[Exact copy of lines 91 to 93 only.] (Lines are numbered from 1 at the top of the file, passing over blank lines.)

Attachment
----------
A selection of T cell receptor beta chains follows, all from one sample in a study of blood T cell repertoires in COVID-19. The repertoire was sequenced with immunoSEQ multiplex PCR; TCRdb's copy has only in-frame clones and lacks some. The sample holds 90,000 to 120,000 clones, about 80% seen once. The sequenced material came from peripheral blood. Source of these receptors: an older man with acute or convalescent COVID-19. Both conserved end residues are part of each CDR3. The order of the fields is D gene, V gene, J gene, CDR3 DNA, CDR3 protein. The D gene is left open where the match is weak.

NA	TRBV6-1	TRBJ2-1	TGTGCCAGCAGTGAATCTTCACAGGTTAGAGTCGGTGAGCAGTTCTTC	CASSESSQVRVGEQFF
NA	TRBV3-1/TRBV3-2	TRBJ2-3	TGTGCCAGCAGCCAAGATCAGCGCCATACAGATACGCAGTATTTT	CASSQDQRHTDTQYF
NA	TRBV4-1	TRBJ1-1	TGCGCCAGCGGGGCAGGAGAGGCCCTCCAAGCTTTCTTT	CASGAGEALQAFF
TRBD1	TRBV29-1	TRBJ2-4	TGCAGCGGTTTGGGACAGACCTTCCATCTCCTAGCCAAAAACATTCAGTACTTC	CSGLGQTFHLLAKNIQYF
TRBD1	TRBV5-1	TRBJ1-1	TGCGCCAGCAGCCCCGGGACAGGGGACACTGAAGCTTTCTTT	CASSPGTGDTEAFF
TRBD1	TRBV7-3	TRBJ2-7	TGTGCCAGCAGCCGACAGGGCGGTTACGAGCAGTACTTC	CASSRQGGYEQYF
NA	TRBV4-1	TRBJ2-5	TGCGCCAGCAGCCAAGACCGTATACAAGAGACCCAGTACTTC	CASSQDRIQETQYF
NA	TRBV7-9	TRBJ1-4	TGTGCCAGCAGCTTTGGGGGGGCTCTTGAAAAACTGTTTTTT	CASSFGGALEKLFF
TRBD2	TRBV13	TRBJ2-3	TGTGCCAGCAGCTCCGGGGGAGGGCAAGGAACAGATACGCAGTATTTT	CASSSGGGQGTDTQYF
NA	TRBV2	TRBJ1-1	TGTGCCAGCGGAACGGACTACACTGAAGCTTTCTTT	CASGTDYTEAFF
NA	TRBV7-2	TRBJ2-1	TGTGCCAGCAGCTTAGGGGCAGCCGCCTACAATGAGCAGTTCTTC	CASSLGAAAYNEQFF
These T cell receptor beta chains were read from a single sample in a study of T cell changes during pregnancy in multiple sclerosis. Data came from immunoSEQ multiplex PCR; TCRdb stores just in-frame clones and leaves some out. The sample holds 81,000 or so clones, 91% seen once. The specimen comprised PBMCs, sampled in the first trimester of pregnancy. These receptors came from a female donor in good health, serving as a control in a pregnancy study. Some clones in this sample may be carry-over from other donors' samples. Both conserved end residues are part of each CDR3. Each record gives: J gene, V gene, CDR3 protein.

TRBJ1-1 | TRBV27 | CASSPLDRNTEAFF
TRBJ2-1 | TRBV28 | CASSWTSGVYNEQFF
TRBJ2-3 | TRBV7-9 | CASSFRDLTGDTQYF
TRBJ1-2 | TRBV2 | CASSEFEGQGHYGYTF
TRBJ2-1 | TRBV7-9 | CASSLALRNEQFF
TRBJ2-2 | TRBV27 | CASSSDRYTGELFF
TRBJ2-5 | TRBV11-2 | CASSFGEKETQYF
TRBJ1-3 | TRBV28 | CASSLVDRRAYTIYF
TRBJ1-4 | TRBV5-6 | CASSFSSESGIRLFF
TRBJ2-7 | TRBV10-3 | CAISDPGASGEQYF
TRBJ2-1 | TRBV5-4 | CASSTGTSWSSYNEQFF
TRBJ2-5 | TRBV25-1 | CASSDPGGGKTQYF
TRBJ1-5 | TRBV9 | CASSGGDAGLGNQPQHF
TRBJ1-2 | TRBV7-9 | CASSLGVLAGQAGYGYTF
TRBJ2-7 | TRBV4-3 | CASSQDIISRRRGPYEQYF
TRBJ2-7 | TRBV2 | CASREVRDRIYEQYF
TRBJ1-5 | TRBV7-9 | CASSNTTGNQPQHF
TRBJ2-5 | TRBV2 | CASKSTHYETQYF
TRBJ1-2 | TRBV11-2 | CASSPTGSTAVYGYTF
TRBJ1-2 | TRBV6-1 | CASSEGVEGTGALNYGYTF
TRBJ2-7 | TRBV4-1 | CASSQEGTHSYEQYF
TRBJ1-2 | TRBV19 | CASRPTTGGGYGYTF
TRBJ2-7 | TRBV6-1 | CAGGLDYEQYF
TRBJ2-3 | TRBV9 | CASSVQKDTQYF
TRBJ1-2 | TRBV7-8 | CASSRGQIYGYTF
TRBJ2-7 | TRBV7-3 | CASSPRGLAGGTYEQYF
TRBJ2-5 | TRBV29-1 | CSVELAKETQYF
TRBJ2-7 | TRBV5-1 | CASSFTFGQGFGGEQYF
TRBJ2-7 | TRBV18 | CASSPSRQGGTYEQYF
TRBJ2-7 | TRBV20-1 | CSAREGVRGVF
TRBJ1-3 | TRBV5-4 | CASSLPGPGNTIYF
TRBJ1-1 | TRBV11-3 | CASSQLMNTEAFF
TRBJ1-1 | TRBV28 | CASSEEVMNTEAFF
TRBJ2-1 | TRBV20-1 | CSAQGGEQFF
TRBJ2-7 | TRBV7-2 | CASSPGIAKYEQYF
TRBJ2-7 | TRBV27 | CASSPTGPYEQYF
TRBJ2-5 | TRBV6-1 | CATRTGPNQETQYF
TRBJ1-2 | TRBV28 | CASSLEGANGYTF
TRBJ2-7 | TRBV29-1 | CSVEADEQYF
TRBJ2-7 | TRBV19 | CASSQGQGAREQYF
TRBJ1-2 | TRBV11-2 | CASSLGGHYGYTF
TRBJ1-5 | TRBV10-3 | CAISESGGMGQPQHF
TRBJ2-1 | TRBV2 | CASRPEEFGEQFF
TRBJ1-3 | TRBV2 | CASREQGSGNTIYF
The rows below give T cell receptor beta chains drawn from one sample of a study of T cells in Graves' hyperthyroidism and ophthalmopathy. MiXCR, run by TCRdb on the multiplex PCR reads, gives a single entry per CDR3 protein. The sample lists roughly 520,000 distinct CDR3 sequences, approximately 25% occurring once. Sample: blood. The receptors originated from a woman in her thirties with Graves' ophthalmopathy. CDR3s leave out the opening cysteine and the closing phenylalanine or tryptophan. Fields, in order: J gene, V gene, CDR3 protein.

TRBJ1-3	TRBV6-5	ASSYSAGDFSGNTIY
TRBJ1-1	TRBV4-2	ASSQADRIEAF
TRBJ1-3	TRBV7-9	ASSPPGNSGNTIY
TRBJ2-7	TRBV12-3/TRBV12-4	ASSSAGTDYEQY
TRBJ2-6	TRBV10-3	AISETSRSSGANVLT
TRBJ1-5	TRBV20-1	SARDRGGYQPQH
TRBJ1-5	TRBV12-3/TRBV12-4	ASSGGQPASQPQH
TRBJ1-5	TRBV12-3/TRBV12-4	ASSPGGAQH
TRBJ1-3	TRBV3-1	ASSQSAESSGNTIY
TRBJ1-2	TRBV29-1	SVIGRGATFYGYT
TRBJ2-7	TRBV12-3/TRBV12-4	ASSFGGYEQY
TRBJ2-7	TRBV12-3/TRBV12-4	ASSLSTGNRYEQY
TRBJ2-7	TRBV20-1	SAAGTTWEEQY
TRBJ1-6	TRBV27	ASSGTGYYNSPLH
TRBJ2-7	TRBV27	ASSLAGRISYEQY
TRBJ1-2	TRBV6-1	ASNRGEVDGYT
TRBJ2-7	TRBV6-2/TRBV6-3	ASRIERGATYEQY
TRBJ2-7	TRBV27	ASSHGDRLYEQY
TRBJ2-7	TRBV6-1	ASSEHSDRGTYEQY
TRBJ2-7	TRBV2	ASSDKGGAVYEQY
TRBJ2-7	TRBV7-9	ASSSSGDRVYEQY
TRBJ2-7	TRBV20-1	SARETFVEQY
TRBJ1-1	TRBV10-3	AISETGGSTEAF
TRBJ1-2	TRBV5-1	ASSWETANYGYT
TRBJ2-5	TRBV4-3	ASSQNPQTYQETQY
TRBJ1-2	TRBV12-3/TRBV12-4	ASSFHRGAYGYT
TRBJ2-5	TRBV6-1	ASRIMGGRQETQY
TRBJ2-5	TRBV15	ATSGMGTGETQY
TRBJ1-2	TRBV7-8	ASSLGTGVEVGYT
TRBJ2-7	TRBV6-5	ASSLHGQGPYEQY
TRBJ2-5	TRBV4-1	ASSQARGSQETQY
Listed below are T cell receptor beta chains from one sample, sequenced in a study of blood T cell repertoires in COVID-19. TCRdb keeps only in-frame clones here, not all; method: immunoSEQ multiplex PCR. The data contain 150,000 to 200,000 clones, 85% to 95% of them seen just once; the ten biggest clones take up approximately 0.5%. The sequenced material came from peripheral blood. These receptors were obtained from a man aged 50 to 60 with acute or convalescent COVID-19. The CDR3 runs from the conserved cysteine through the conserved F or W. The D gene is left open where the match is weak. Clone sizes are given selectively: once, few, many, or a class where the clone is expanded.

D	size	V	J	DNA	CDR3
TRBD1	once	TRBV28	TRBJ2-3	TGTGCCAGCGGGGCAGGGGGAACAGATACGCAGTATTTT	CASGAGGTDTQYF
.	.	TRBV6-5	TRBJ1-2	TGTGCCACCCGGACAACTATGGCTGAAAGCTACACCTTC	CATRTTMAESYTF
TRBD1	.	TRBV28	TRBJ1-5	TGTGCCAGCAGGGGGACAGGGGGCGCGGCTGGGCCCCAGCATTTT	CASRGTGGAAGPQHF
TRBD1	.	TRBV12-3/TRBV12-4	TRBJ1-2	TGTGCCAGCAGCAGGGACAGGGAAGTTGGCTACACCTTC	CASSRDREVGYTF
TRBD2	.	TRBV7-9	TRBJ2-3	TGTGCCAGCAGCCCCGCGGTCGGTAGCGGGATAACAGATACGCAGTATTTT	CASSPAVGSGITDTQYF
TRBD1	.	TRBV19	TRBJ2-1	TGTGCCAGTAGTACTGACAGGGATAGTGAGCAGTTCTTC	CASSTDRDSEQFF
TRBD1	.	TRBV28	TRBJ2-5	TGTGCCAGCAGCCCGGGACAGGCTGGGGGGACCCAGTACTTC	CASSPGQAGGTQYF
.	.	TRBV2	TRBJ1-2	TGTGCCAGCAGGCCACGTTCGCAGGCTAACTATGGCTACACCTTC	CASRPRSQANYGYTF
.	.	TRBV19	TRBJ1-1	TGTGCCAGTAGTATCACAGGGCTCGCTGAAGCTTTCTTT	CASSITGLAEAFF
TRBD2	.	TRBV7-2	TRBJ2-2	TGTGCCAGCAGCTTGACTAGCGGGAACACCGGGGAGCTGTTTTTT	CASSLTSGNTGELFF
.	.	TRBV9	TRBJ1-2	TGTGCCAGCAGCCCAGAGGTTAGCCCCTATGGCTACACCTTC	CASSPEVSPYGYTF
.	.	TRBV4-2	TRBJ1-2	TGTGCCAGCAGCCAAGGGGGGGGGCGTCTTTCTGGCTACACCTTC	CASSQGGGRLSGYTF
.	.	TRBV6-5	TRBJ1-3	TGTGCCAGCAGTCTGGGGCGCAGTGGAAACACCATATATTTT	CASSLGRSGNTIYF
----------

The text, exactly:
D	size	V	J	DNA	CDR3
TRBD1	once	TRBV28	TRBJ2-3	TGTGCCAGCGGGGCAGGGGGAACAGATACGCAGTATTTT	CASGAGGTDTQYF
.	.	TRBV6-5	TRBJ1-2	TGTGCCACCCGGACAACTATGGCTGAAAGCTACACCTTC	CATRTTMAESYTF